A Visit to Mac (Page 2)

A Visit to Mac (Page 2) McGill University

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Home > McGill News > 2004 > Summer 2004 > A Visit to Mac > A Visit to Mac (Page 2)

A Visit to Mac (Page 2)

The Macdonald orchard.
The Macdonald orchard features 2,500 trees and does things the way that's all the rage nowadays (though it's really quite traditional): organically. Instead of pesticides, a non-chemical particle spray, kaolin, is used to manage pests. And not only are the apples trendily organic, they're also delicious.

An ongoing experiment in the Plant Science greenhouses, which feature a fully equipped lab and sophisticated environmental controls.

Plant Science greenhouses.

Soil studies class.

A group of students in a soil studies class. Soil studies fall under bioresource engineering, and the students learn how to manage soil for long-term productivity, sustainability and the maintenance of ecosystem health.

The Institute of Parasitology is one of the oldest recognized centres of interdisciplinary research in Canada and features a range of advanced technology platforms for research in molecular immunology, cell biology, gene expression, proteomics and bioinformatics.

The institute also hosts the new Centre for Host-Parasite Interactions, bringing together researchers from within McGill and from other universities, as well as government research groups.

The Institute of Parasitology.

The School of Dietetics and Human Nutrition originated as the School of Household Science and has come a long way. Research interests at the School are diverse and include nutritional biochemistry, clinical nutrition, nutrition and epidemiology, nutrition in developing countries and nutritional toxicology, among many other areas. In 1993, the Centre for Indigenous Peoples' Nutrition and Environment was established as part of the School, and it works with aboriginal communities in examining their traditional food systems and whether they are compromised by pollutants.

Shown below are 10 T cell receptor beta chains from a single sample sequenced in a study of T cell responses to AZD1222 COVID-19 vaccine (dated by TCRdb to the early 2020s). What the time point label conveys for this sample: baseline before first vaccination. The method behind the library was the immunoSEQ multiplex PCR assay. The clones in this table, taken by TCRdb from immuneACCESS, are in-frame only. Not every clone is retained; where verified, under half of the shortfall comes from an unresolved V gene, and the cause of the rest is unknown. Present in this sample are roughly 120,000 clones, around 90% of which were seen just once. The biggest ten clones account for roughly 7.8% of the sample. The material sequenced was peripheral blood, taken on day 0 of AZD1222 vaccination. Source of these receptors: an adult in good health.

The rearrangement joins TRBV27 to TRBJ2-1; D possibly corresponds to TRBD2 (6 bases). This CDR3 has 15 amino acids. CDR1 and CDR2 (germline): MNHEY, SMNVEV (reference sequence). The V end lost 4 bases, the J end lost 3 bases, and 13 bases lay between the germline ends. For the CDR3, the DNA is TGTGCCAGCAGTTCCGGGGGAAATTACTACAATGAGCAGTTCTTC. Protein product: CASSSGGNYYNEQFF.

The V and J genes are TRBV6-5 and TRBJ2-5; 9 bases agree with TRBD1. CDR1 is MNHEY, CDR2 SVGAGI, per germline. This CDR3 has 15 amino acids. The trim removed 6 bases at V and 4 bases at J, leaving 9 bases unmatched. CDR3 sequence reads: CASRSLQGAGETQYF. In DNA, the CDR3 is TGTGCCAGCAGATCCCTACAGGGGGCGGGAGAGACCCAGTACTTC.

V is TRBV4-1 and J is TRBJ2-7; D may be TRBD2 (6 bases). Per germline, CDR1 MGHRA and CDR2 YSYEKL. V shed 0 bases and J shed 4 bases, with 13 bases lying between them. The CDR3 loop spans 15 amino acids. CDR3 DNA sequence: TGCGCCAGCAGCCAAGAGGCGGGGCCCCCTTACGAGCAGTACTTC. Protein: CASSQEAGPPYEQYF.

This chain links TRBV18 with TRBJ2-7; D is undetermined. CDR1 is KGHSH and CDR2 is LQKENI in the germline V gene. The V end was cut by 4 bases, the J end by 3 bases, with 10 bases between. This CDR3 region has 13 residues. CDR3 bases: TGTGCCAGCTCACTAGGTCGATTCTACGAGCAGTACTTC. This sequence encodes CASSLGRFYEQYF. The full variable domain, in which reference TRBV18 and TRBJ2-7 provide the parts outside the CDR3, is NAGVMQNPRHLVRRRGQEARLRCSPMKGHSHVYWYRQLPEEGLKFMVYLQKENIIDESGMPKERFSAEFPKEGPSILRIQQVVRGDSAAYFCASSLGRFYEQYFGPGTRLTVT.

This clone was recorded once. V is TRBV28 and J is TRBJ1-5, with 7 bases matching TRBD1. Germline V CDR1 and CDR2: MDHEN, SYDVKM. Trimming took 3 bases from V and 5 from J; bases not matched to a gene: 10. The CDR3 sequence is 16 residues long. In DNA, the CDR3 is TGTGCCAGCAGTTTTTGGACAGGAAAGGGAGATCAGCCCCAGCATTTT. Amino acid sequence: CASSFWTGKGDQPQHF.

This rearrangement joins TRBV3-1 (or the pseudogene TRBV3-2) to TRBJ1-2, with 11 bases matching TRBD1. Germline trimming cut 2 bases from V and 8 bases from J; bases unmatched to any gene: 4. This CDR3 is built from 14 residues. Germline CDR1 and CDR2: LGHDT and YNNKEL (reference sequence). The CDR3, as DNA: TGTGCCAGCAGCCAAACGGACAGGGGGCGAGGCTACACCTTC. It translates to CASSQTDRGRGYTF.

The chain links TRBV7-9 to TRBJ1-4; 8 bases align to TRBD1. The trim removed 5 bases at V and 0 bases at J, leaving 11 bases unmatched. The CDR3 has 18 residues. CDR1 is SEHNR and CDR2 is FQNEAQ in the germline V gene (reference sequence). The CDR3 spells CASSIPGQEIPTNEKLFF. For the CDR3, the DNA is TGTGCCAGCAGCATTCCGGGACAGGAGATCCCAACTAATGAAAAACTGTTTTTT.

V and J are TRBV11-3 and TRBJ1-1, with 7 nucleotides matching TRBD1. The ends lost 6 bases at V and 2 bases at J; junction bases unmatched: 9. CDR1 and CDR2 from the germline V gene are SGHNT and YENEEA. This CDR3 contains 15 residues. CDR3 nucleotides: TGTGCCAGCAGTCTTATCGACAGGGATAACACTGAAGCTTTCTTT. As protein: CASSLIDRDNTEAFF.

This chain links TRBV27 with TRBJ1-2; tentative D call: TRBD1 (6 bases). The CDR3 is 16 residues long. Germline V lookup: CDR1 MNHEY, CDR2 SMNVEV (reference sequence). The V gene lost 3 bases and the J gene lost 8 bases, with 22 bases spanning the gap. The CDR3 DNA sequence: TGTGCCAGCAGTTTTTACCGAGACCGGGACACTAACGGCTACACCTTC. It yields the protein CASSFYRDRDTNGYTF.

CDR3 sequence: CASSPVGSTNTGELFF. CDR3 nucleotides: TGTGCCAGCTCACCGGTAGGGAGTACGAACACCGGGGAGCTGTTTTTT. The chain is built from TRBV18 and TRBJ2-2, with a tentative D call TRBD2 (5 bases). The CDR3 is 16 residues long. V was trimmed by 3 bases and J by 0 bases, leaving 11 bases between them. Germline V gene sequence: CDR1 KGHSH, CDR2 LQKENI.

The School of Dietetics and Human Nutrition.

The Ecomuseum is a private educational wildlife park, operated by the St. Lawrence Valley Natural History Society with McGill's active involvement. The University has provided land for the Ecomuseum site, lets a staff member work in the wildlife area, and encourages students to set up research studies there. The Macdonald Farm and the Ecomuseum exchange machinery and many departments at Mac provide grain for food from experimental plots. Here we see a few of the Ecomuseum's residents: a bald eagle and a pair of raccoons.

The Ecomuseum.
The Ecomuseum.

The Ecomuseum.

Avian Science and Conservation Centre.

A wildlife biology student examines a peregrine falcon. Mac is home to the Avian Science and Conservation Centre, where students and researchers study the biology, conservation, and management of birds, as well as captive breeding and management of endangered species.

The Swine Centre at Macdonald offers a pleasant contradiction to the stereotype of the pig farm. These pens, specifically designed for grower hogs, allow the animals to socialize in a family atmosphere. The pigs also enjoy greater popularity since the installation of the new manure dome at Mac, which takes care of the pungent odour from the manure tank.

The Swine Centre.

The Mac dairy cattle herd.
The Mac dairy cattle herd is made up mostly of Holsteins, and only females are kept on the farm - males are sent to market for beef. The dairy unit has a small full-time staff, and students are hired throughout the year for milking duties, with the first of three milkings occurring at 5 am every day.

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